Capital Gains Tax on the Sale of Real Estate Properties
One of the most burning concerns for Canadians today is tax. The Government is able to tax income, consumption and capital. With income taxes at onerous levels and consumption taxes like GST and PST/HST extremely unpopular, taxes on capital are likely to be examined more closely. It is unlikely that the government has failed to notice that during the next two decades or so $1 trillion in assets will pass from the over 55 generation to their children. Given the record of past governments in these matters, there is little doubt that this intergenerational asset transfer will be subject to increased taxation in the future.
A capital gains tax (CGT) is a tax charged on capital gains, the profit realized on the sale of a non-inventory asset that was purchased at a lower price. The most common capital gains are realized from the sale of stocks, bonds, precious metals and property. Not all countries implement a capital gains tax and most have different rates of taxation for individuals and corporations.
For equities, an example of a popular and liquid asset, national and state legislation often has a large array of fiscal obligations that must be respected regarding capital gains. Taxes are charged by the state over the transactions, dividends and capital gains on the stock market. However, these fiscal obligations may vary from jurisdiction to jurisdiction because, among other reasons, it could be assumed that taxation is already incorporated into the stock price through the different taxes companies pay to the state, or that tax-free stock market operations are useful to boost economic growth.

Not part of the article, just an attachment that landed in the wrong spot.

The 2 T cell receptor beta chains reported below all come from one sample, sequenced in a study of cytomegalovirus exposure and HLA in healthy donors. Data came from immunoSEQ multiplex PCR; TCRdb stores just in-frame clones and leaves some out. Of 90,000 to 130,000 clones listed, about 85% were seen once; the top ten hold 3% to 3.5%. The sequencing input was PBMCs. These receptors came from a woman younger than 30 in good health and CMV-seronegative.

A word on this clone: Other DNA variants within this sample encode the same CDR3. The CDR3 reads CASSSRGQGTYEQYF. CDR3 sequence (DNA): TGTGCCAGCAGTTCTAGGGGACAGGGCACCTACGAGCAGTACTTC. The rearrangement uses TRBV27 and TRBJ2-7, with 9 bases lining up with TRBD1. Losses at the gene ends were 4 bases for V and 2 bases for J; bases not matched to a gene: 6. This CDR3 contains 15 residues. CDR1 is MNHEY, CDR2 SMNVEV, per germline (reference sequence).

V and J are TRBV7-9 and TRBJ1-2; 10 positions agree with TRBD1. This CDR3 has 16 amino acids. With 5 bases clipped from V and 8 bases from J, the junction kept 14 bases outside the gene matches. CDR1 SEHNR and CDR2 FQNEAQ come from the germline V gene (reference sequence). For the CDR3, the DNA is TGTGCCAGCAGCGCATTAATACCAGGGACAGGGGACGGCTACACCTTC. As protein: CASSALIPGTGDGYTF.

Capital gains taxes were introduced in 1972. The inclusion rate (the amount of the gain that is subject to income tax) was initially 50% then 66% in 1988, 75% in 1990 and back to 50% since 2000). It is reasonable to assume the rate might increase. During the same time period, the applicable exemptions on capital gains have also been changing. The $500,000 exemption introduced in 1985 was capped at $100,000 for individuals in 1988 restricted with regard to real estate investments in 1992 and then removed completely as far as individuals are concerned. It’s likely the government will consider further tinkering with the exemptions as well.
In Canada :
Currently 50.00% of realized capital gains are taxed in Canada at an individual’s tax rate. Some exceptions apply, such as selling one’s primary residence which may be exempt from taxation. Capital gains made by investments in a Tax-Free Savings Account (TFSA) are not taxed.
For example, if your capital gains (profit) is $100, you are only taxed on $50 at your marginal tax rate. That is, if you were in the top tax bracket, you would be taxed at approximately 43%. A formula for this example using the top tax bracket would be as follows:
Capital gain x 50.00% x marginal tax rate = capital gain tax
= $100 x 50.00% x 43%
= $50 x 43%
In this example your capital gains tax on $100 is $21.50, leaving you with $78.50.